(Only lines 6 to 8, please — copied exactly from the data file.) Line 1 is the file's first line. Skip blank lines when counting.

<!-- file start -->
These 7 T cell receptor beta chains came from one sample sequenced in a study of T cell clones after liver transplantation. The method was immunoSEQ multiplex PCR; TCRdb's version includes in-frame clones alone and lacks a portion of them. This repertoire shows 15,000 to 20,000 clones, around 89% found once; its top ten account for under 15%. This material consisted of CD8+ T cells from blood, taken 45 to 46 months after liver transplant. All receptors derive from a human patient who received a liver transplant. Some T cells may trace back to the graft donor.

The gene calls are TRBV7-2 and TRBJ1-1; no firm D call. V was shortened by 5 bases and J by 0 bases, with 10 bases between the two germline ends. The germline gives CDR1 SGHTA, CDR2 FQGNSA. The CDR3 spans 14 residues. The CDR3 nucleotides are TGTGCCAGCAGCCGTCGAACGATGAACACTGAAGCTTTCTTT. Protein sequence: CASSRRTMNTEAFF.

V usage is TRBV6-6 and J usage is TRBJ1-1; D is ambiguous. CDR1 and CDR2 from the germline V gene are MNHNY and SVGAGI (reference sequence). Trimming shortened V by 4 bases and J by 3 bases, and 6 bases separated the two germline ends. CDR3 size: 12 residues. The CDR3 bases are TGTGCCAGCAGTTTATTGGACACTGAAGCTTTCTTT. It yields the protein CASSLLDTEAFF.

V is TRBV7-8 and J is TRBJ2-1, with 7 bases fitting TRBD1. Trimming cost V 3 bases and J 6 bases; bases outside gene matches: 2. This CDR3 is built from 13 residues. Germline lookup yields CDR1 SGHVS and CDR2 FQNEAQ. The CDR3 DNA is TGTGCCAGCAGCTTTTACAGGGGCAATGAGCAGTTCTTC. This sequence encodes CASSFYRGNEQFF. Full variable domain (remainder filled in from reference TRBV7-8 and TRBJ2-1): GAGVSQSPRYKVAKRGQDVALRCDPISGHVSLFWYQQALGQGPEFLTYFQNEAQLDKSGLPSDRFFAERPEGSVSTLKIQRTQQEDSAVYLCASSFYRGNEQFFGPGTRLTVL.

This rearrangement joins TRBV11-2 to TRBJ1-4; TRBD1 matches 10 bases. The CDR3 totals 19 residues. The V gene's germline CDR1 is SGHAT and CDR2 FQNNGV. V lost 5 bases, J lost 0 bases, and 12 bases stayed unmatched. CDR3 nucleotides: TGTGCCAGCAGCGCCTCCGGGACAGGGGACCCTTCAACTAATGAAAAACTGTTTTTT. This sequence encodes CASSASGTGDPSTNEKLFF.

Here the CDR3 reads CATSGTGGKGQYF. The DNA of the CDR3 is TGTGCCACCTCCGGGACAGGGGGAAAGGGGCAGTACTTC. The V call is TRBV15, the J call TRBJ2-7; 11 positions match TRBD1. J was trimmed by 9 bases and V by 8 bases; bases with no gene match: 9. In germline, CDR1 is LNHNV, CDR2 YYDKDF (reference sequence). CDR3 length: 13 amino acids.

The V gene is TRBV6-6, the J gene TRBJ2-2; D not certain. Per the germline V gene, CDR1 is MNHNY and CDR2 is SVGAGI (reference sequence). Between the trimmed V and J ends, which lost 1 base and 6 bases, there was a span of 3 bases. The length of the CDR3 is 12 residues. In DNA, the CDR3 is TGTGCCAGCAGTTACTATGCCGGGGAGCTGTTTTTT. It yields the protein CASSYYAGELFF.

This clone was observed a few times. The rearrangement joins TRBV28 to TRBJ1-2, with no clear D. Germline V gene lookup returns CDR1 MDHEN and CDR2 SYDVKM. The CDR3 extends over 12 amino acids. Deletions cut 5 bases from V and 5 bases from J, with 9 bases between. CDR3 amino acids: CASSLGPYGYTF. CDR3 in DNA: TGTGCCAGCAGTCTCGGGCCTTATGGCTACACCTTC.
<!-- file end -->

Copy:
Here the CDR3 reads CATSGTGGKGQYF. The DNA of the CDR3 is TGTGCCACCTCCGGGACAGGGGGAAAGGGGCAGTACTTC. The V call is TRBV15, the J call TRBJ2-7; 11 positions match TRBD1. J was trimmed by 9 bases and V by 8 bases; bases with no gene match: 9. In germline, CDR1 is LNHNV, CDR2 YYDKDF (reference sequence). CDR3 length: 13 amino acids.

The V gene is TRBV6-6, the J gene TRBJ2-2; D not certain. Per the germline V gene, CDR1 is MNHNY and CDR2 is SVGAGI (reference sequence). Between the trimmed V and J ends, which lost 1 base and 6 bases, there was a span of 3 bases. The length of the CDR3 is 12 residues. In DNA, the CDR3 is TGTGCCAGCAGTTACTATGCCGGGGAGCTGTTTTTT. It yields the protein CASSYYAGELFF.

This clone was observed a few times. The rearrangement joins TRBV28 to TRBJ1-2, with no clear D. Germline V gene lookup returns CDR1 MDHEN and CDR2 SYDVKM. The CDR3 extends over 12 amino acids. Deletions cut 5 bases from V and 5 bases from J, with 9 bases between. CDR3 amino acids: CASSLGPYGYTF. CDR3 in DNA: TGTGCCAGCAGTCTCGGGCCTTATGGCTACACCTTC.